Here's a photo, video and news roundup of what happened and what people in our community are saying about a young man's senseless death. Some background: a pedestrian bridge connecting the Hillcrest area and downtown would have allowed the man to cross safely, but was closed down 16 years ago.
According to a 1999 AC-T article quoted on Ashvegas, police sought the bridge's closure because, they said, suspects could slip out over it during drug raids.
The Swannanoa man killed, Anthony Ray Gilmore, was 25. He was not the first person to be killed crossing 240 in this area.
I believe I read that his father has since collected approximately 300 signatures requesting the re-opening of the Hillcrest pedestrian bridge -- can anyone verify?
Here's a roundup of articles, pictures and info.
Citizen-Times, June 17: Man fatally struck near Smoky Park Bridge
Gilmore was running across the highway toward Hillcrest Apartments just west of the bridge around 9:30 p.m. when he was hit by 2002 Chevrolet Cavalier headed west in the far right lane, police said.Ashvegas blog, June 17: In wake of pedestrian death on I-240 near Smoky Park Bridge, a question: Is pedestrian bridge open?
Gilmore was dead at the scene.
This isn't the first time a person has been struck and killed while trying to cross the highway at this location - generally just on the downtown side of the Smoky Park Bridge, where Patton Avenue turns into an interstate on-ramp, and where drivers exit to take the new I-26 north toward Weaverville.Gordon Smith, Scrutiny Hooligans blog, June 17: Not To Be Repeated
I’m going to listen to neighborhood residents and the police department in order to make an informed decision, but my initial reaction is that we’ve got to give Hillcrest residents a direct route downtown.Ashvegas blog, June 18: There's no need for closed pedestrian bridge over I-240 in Asheville when people are dying
We also need an I-26 Connector that will rejoin Hillcrest to downtown in a permanent and meaningful way. Isolating neighborhoods doesn’t make things better.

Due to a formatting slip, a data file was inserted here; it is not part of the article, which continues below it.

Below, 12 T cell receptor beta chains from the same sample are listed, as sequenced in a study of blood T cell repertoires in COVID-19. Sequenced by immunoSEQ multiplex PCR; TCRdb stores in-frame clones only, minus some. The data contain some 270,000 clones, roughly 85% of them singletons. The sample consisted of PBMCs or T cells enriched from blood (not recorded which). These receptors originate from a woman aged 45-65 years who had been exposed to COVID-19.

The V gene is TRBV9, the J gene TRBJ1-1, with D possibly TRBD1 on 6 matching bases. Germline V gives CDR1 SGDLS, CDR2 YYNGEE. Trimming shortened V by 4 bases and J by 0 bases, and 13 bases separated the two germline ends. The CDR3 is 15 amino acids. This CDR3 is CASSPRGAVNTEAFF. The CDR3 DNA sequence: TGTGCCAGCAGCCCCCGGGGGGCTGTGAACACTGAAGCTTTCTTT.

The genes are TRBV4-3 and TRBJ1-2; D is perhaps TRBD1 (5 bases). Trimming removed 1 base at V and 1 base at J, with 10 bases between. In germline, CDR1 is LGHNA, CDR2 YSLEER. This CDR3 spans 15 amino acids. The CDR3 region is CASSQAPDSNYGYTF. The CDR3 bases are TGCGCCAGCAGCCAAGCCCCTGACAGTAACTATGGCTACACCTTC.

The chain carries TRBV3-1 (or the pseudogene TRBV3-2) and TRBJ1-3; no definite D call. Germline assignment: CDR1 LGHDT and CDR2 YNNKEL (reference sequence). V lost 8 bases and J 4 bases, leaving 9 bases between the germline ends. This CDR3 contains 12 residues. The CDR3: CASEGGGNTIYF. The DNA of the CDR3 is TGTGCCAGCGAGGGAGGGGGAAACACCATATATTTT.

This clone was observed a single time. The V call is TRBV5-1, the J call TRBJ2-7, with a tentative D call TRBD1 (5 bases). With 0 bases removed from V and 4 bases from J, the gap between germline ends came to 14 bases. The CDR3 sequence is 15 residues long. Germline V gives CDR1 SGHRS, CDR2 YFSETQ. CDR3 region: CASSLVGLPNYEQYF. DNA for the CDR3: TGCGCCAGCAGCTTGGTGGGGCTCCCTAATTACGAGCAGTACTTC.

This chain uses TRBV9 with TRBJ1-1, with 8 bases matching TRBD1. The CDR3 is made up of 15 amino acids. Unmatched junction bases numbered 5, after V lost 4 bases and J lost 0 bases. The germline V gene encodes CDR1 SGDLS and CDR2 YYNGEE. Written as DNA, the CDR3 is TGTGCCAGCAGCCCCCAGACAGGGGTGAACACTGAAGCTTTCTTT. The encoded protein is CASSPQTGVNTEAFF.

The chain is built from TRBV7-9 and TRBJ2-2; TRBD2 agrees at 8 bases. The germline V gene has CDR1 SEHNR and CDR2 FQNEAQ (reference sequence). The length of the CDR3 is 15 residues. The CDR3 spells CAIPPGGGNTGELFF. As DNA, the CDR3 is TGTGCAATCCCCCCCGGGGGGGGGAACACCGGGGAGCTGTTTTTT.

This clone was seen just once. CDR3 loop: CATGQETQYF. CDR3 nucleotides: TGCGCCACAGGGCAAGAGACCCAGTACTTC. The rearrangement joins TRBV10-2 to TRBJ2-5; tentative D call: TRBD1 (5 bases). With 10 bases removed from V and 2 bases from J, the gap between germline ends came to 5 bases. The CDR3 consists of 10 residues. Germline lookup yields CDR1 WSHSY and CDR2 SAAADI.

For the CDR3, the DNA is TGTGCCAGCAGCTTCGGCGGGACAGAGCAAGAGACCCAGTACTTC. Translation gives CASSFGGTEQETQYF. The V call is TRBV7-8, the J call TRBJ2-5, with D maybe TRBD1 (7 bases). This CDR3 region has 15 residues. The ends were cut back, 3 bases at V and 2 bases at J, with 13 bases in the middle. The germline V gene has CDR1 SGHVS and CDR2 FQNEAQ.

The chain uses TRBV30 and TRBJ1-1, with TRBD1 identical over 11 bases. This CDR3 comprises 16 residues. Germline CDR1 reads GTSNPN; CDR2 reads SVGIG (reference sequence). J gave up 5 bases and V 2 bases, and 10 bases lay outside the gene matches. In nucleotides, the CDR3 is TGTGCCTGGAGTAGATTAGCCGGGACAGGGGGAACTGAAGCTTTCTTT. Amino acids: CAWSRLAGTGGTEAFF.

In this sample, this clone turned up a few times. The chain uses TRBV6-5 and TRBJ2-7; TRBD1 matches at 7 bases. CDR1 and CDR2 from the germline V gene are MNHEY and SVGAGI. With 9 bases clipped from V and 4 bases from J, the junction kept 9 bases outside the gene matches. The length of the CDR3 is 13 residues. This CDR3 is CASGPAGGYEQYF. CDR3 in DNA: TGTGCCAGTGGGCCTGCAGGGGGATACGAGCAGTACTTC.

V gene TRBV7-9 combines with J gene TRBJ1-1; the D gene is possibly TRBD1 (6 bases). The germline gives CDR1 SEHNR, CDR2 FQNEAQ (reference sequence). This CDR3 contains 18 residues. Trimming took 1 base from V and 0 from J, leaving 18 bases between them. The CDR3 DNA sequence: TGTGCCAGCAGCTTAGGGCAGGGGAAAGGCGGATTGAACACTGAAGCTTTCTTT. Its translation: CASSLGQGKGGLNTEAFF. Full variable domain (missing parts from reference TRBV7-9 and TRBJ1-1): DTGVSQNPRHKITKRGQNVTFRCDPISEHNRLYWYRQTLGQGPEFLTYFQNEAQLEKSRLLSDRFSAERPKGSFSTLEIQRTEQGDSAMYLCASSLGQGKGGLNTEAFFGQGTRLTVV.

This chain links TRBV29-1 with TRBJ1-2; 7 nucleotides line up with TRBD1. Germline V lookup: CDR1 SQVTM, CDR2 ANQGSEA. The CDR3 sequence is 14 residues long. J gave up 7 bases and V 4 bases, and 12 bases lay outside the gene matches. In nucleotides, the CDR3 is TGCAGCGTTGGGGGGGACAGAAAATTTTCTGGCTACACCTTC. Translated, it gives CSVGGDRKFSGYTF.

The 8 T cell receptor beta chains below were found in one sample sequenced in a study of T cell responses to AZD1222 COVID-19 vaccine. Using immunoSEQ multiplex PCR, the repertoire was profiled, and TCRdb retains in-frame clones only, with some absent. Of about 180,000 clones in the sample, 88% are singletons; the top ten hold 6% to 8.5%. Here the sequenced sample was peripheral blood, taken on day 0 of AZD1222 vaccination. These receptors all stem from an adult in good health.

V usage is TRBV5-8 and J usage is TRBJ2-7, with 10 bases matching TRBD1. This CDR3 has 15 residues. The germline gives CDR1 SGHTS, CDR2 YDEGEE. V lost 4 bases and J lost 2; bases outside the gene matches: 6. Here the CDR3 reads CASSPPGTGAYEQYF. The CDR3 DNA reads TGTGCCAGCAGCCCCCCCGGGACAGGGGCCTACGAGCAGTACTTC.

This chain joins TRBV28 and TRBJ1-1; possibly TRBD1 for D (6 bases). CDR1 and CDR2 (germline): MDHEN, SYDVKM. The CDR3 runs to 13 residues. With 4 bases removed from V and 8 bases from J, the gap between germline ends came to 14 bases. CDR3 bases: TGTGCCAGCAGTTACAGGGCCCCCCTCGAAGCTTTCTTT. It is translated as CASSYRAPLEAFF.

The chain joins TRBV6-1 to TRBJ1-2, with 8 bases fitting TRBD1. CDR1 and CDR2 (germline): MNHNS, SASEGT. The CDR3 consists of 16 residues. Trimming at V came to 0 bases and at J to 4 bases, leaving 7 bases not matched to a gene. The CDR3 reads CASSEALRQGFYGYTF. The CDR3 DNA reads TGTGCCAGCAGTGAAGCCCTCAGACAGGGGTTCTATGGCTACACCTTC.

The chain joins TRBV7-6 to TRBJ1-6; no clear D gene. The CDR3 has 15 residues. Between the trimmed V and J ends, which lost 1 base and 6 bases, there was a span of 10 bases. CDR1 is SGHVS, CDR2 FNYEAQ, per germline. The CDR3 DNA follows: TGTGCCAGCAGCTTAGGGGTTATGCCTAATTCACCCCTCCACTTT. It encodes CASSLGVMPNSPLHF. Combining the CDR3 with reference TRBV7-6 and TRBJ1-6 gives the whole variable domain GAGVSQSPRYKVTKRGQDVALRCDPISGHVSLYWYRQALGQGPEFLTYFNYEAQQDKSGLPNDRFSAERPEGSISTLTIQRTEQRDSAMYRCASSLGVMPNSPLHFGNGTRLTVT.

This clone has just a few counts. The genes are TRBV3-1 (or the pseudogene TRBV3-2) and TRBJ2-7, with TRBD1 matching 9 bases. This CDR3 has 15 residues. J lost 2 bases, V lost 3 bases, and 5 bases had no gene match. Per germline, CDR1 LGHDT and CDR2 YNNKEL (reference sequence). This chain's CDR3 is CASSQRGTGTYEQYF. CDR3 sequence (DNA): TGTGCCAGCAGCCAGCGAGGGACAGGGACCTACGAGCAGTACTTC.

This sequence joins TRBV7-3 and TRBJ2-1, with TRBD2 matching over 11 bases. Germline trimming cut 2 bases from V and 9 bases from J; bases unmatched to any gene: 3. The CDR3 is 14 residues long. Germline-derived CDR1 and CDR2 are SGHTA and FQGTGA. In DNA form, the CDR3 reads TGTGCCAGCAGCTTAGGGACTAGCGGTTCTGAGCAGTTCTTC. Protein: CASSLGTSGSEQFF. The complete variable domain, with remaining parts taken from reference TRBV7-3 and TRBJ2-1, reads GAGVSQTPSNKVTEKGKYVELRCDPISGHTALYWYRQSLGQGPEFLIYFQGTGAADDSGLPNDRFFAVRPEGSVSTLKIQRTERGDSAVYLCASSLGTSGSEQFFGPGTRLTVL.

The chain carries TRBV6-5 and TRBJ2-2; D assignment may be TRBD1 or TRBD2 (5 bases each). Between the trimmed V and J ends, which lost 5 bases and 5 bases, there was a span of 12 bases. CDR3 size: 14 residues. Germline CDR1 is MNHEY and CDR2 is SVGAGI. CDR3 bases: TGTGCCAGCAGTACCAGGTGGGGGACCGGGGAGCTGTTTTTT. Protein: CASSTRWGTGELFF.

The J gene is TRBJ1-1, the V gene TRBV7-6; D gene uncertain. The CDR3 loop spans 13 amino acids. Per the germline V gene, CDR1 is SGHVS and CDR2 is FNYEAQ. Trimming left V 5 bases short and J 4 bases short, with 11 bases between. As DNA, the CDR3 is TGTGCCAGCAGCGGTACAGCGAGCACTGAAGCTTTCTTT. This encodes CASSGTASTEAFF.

There's no need to keep Hillcrest cut off from the rest of the world any more than it already is. Surrounded by a tangle of interstate highway, there's only one way to drive in and out of the complex, and if police want to go after somebody there, they can just station a couple of officers at the back, where the pedestrian bridge connects.Facebook photo album: Hillcrest/I-240 pedestrian bridge
June 18, Mountain Xpress: In wake of death, city officials look at re-opening Hillcrest bridge
“When you’re standing right here, it looks like the cars are really far away, then you realize how fast they’re going,” he says, adding that re-opening the bridge and clearing off the sidewalk — after consultations with the Asheville Police Department and Hillcrest residents — would be a temporary measure until a the construction of the Interstate 26 interchange better integrates the apartments with downtown. “Open the bridge, clear the sidewalk and we’re good ... this has been going on too long, it’s time for Hillcrest to be part of the city again.”June 19: Zen Sutherland's 39-second video of the bridge
An article on lack of sidewalks in Asheville mentioning the Hillcrest bridge appeared in the Citizen-Times 15 days before Gilmore was struck and killed.
My questions: are infrequent pedestrian deaths worth the benefit of cutting off escaping suspects from Hillcrest? (I'm having a hard time seeing any way the benefit could possibly outweigh the cost.) How do the people who live there feel about having the bridge closed, and having it re-opened? What are the community benefits to reopening the bridge, aside from offering safe crossing? Are there other closed pedestrian bridges in town we all need to look at reopening?
Asheville, what do we do now?
Added June 20: May 1998 Mountain Xpress article on closing the bridge
Maybin, president of the residents' group at Hillcrest, remembers how things were before the bridge was closed: Drug dealers and gamblers gathered near the walkway and in nearby vacant apartments at night; children found discarded syringes and condoms littering the area during the day; residents discovered apartments vandalized, with feces smeared on the walls; drug dealers paid little kids a couple bucks to carry drugs up the hill to waiting cars.
"You could reassure people here all you want to about reopening this bridge," Maybin said. "But when people are afraid, they're afraid."